In the 1980s, as Serra's large-scale works were being taken to new heights and becoming commonplace across Europe, he encountered controversy in the United States with the installation of Tilted Arc (1981), a 3.7-metre-high, rusted corten steel arc crossing New York's Foley Federal Plaza. Disputes between the civic authorities, the public, and the artist resulted in its dismantlement in 1989, and carried on after. Since the early 1990s, Serra's work has taken new forms such as the open-but-enveloping 'Torqued Ellipse', and solid steel 'Rounds'.

Serra continues to show his drawings and monumental sculptural installations in galleries around the world. Gagosian, which has represented the artist for 30 years, has chosen gallery spaces with Serra's preferred scale in mind. Several museums—from the Guggenheim Bilbao Museum to the Los Angeles County Museum of Art—permanently exhibit his large-scale sculptures.

Serra's distinctive works have been celebrated with two retrospectives at The Museum of Modern Art, New YorkRichard Serra/sculpture (1986) and Richard Serra Sculpture: Forty Years (2007). The artist has also received a great many accolades and medals, including the Golden Lion for lifetime achievement at the 2001 Venice Biennale, a knighthood in the National Order of the Legion of Honour in France (2015), and the J. Paul Getty Medal (2018).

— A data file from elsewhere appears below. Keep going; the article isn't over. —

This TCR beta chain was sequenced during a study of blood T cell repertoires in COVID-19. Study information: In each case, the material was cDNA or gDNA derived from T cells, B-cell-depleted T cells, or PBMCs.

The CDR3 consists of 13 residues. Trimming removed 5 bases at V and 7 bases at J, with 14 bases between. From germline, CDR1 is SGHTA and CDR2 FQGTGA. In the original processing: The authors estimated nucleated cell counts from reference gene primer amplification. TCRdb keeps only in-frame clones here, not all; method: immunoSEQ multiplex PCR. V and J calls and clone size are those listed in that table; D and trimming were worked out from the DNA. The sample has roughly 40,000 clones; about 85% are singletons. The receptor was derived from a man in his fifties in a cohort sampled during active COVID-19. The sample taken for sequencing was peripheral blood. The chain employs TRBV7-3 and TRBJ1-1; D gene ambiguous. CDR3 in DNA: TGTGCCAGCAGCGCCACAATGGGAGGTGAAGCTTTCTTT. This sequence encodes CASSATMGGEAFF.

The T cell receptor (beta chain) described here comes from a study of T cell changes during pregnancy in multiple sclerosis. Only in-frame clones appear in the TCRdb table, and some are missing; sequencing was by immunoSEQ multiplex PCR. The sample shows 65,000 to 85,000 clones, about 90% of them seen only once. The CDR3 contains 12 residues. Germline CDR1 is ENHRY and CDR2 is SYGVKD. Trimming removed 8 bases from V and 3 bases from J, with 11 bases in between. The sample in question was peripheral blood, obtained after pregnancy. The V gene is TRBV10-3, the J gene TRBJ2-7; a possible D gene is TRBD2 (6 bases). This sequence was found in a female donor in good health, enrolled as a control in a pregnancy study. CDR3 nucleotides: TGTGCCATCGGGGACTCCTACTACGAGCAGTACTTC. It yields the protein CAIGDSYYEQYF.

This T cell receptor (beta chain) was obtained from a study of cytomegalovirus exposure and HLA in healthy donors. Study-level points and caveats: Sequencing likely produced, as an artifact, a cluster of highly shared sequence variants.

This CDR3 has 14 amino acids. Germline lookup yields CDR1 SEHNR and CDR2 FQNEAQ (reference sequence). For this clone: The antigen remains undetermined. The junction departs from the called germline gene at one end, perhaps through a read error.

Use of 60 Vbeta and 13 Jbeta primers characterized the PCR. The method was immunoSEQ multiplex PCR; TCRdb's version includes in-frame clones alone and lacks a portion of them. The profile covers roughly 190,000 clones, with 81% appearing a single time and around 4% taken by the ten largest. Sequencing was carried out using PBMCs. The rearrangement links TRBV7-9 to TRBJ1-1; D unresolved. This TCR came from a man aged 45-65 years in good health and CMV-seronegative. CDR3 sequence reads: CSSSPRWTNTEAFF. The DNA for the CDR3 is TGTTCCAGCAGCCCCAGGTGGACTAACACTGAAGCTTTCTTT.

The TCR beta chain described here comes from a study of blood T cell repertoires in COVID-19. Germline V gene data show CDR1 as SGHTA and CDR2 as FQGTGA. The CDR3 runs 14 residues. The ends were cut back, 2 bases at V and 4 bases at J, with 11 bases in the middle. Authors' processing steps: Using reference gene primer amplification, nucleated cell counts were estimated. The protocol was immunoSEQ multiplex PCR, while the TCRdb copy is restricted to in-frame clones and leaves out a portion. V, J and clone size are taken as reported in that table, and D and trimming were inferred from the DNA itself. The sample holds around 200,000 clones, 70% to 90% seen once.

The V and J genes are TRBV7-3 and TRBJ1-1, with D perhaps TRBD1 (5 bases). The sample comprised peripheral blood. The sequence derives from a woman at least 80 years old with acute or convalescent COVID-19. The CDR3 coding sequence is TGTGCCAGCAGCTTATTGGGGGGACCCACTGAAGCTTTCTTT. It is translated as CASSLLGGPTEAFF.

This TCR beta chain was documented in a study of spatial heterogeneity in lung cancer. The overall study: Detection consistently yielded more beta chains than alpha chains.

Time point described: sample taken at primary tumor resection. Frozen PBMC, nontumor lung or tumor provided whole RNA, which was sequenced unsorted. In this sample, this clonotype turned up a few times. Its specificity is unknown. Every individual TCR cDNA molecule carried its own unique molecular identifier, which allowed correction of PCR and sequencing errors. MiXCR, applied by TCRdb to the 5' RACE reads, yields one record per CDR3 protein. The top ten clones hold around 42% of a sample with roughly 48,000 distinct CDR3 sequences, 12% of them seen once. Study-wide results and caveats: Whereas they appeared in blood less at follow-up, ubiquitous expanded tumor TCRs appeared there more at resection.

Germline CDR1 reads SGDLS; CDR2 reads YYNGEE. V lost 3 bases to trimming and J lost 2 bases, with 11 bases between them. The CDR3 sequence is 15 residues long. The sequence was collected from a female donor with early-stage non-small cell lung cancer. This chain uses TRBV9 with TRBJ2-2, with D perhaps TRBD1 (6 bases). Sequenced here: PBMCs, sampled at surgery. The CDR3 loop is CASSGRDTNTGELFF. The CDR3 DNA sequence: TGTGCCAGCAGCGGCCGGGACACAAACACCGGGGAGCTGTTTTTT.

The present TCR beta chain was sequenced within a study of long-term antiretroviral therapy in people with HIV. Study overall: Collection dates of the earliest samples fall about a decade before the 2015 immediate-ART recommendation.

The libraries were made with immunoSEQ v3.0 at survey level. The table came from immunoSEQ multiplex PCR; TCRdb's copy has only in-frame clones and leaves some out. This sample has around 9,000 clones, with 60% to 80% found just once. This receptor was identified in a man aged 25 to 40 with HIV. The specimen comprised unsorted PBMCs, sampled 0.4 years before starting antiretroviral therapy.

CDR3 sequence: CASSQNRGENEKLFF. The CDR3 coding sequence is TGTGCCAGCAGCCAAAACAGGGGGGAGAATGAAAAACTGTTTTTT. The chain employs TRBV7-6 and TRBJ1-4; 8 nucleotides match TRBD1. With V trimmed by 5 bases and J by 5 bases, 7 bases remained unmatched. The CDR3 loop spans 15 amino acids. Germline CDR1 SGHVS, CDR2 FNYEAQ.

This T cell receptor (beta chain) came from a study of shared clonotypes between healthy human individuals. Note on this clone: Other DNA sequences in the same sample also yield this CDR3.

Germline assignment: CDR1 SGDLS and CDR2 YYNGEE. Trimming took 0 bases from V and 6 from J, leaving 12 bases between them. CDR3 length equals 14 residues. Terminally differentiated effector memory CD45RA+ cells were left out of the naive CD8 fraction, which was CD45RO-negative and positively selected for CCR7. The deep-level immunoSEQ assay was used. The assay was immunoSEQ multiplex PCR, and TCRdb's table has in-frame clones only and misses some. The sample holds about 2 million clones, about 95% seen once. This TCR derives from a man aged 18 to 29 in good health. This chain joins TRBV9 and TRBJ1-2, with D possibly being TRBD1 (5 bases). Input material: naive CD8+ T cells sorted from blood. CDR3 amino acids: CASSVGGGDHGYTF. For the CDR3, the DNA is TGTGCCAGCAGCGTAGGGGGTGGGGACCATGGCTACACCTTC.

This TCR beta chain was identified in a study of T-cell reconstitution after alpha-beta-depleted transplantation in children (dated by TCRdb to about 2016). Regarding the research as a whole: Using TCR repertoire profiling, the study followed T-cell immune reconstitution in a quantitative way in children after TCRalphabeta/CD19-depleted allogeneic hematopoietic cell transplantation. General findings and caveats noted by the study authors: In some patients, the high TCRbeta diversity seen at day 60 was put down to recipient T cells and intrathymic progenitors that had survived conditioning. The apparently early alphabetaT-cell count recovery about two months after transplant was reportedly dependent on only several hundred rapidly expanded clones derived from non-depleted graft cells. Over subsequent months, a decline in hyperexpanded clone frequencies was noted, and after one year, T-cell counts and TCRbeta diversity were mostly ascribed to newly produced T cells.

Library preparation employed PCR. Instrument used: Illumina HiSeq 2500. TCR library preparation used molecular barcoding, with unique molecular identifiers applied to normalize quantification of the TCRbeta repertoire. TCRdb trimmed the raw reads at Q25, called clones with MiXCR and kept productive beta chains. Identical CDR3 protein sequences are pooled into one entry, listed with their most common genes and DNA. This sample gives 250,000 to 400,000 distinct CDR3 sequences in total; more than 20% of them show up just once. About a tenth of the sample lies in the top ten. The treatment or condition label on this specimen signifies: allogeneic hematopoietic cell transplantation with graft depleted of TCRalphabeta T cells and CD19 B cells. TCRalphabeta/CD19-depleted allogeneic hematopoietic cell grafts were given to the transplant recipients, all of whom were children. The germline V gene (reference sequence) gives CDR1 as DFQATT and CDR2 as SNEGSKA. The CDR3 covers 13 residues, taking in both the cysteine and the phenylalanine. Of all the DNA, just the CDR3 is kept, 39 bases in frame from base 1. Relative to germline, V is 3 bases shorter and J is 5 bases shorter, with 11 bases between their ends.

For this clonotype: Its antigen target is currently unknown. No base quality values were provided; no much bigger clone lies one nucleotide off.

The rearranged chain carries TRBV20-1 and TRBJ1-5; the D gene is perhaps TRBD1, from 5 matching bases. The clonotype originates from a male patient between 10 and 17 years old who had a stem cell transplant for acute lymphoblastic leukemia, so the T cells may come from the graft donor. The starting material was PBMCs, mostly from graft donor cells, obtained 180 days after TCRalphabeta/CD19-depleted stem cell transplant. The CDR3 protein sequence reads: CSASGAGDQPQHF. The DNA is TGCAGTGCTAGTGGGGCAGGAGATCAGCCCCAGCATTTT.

Michael Irwin | Ocula | 2019

Richard Serra Featured Artworks

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Leo by Richard Serra contemporary artwork
Richard SerraLeo, 1998Etching with aquatint on Somerset textured paper
27 1/4 x 37 inches
Krakow Witkin Gallery Contact Gallery
Bight 6 by Richard Serra contemporary artwork
Richard SerraBight 6, 2011Etching
68.5 x 56 cm
Galerie Lelong & Co. Paris Contact Gallery
Right Angle III by Richard Serra contemporary artwork
Richard SerraRight Angle III, 2019Paintstick and silica
81 x 86 cm
Galerie Lelong & Co. Paris Contact Gallery
Diptych #8 by Richard Serra contemporary artwork
Richard SerraDiptych #8, 2019Paintstick, etching ink, and silica on two sheets of handmade paper
47 1/2 x 62 inches
Gagosian Contact Gallery
Diptych #10 by Richard Serra contemporary artwork
Richard SerraDiptych #10, 2019Paintstick, etching ink, and silica on two sheets of handmade paper
47 3/8 x 62 5/8 inches
Gagosian Contact Gallery
Orchard Street #12 by Richard Serra contemporary artwork
Richard SerraOrchard Street #12, 2018Etching ink and silica on handmade paper
47 1/4 x 31 3/4 inches
David Zwirner Contact Gallery
Inside Out by Richard Serra contemporary artwork
Richard SerraInside Out, 2013Weatherproof steel
401.3 x 2494.3 x 1225.6 cm
Gagosian Contact Gallery
Intervals by Richard Serra contemporary artwork